Orville Dash sits on a recliner with his clipboard. Tall and broad-shouldered, with wispy white hair where a pompadour once rose, the former statistical engineer for Caterpillar Inc. removes a sheet of paper, clicks on the flashlight he uses for reading and goes over his numbers.
One spin every six seconds. That’s ten spins a minute — six hundred an hour.
The 81-year-old widower estimates that, at his worst, in 2015 and 2016, he spent about $2,400 a week on video slot machines, which he played at a hotel and restaurants and bars around his hometown of Maroa, a farming community of close to 1,700 people in central Illinois.
Looking over his handwritten calculations, Dash figures he lost more than $25,000 in that time.
“It hurts to lose that money,” he said. “I’m addicted to these machines, and I’ve been working hard to understand why for a long time.”
In the six and a half years since video gambling became legal in Illinois in September 2012, 30,000 video slot and poker machines have been installed at 6,800 locations around Illinois — more than in any other state. Gamblers in Illinois have lost more than $5 billion playing the algorithm-driven machines, which have been described as “electronic morphine” and “the crack cocaine of gambling.”
Over the past decade, the number of people getting state-funded addiction treatment has declined. The state has allocated inadequate amounts for marketing campaigns to encourage people with gambling problems to seek help. It has spent no money on research to measure the prevalence of addiction or to gauge which treatments are most active.
The state has failed to adopt necessary prevention measures, such as a self-exclusion list that would let people bar themselves from playing the machines or safeguards to ensure that anyone who is underage can’t gamble on the devices.
Now, some lawmakers and the gambling industry are pushing for another expansion that would include sports betting, new casinos, and more video slot and poker machines.
In May, the U.S. Supreme Court paved the way for legalized sports gambling, and other states have begun to explore gambling expansion in hopes of tapping new revenues. Of the eight states that have legalized video gambling outside of casinos, Illinois is one of two — West Virginia is the other — not to track the rate of gambling addiction, a decision that a leading gambling researcher calls “mind-boggling” given the number of video gambling machines the state has and the amount being wagered.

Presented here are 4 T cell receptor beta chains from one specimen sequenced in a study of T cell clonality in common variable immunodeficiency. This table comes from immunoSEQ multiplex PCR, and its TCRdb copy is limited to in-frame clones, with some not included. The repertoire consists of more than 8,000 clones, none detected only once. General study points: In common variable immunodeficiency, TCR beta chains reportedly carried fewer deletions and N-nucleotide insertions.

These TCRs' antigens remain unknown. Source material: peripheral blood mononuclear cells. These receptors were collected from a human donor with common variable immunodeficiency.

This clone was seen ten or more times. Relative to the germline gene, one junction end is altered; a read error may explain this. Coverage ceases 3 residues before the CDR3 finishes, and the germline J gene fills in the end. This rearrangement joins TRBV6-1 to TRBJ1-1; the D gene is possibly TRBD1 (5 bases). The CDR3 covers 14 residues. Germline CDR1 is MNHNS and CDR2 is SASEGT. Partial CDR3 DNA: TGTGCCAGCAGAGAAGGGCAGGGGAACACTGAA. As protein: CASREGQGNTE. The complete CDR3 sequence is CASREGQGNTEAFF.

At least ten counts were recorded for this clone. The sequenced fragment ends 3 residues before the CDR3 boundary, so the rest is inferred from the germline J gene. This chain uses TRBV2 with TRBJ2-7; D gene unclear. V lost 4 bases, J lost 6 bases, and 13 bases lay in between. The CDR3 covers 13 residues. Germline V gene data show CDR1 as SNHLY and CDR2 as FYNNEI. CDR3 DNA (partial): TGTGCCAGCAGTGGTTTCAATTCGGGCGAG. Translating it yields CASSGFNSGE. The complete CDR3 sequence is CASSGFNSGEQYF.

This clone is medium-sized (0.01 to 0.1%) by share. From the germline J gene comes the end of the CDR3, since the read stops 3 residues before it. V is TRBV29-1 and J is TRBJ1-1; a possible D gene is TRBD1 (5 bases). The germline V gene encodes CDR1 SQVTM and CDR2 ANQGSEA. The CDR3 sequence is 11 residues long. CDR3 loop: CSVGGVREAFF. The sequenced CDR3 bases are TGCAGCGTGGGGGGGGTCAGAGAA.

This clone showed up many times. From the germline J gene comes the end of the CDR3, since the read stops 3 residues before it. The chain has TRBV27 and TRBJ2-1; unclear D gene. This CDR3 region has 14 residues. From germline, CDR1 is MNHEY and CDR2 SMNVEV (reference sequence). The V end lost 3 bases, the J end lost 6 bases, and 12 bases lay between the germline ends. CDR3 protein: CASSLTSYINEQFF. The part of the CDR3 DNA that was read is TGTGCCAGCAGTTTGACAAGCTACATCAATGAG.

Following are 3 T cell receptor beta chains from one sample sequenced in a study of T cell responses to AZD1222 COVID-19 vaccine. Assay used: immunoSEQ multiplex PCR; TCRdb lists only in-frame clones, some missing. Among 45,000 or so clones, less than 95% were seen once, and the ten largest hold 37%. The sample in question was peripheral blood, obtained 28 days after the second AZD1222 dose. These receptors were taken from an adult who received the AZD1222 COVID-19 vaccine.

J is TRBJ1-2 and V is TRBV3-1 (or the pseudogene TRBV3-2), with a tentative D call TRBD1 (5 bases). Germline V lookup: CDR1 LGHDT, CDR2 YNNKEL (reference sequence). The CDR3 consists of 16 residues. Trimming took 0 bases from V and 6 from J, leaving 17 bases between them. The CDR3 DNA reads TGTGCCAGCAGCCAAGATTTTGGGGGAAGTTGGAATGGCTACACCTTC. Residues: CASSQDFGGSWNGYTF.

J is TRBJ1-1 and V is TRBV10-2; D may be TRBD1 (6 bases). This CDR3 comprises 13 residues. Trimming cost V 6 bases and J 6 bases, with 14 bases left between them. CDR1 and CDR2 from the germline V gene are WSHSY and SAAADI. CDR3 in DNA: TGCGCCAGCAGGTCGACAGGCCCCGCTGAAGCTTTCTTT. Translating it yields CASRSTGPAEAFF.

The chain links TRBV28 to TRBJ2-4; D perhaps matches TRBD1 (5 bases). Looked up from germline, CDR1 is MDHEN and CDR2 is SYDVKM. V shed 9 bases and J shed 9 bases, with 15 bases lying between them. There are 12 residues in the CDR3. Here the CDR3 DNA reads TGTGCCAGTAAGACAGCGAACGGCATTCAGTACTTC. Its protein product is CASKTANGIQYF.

A conservative estimate — using what most researchers set as a national average for gambling addiction, 2.2 percent of people 18 or older — would suggest that about 217,000 Illinois residents are addicted to gambling. As with substance abuse, addiction to gambling generally is defined as involving behavior that jeopardizes someone’s financial security, relationships, and emotional well-being.
The number of people afflicted is likely higher, though. Studies show the rate of gambling addiction tends to increase with the number of gambling options, and Illinois has more locations to place a bet than Nevada.
Even as video gambling expanded, state spending on addiction fell nearly 20 percent between 2012 and 2017, according to the latest available figures. The number of people assessed or treated for gambling addiction by state-funded providers in Illinois declined by nearly 37 percent in that time.
While Illinois’ highways are dotted with billboards advertising video gambling, little has been spent to raise public awareness of gambling addiction or to market the few resources that are available to combat it. The most prominent — the state’s 1-800-GAMBLER hotline — got 2,324 calls in 2018, according to state records. Of those, 837 callers were seeking help. The rests were wrong numbers or people calling for other reasons.
Video gambling revenue reached $1.2 billion in 2017. The industry is required to contribute little to the state’s efforts to deal with gambling addiction. That’s because, unlike three other states with legalized gambling, Illinois does not set aside tax money from video gambling to pay for addiction services.
“With gambling, the social impact is just not visible until it affects you or your family,” said Anita Pindiur, executive director of the Maywood treatment center Way Back Inn, which treats about 80 people a year with gambling problems. “The money video gambling so drives our state brings in, we don’t see the people it impacts.”
Go to a gambling parlor in Elmwood Park, a pizza joint in Springfield, a motel in downstate Clinton or a string of bars in Berwyn, whether at mid-afternoon or after midnight, you’ll see people feeding bill after bill into flashing, ringing games.
“To me, it must have been the urge for some big win, something for nothing perhaps,” Dash said. “For other folks, they’re trying to get the money to pay the rent. Because they spent that money yesterday. And the food money goes. And the hand-wringing. And the crying. I’ve seen it all.”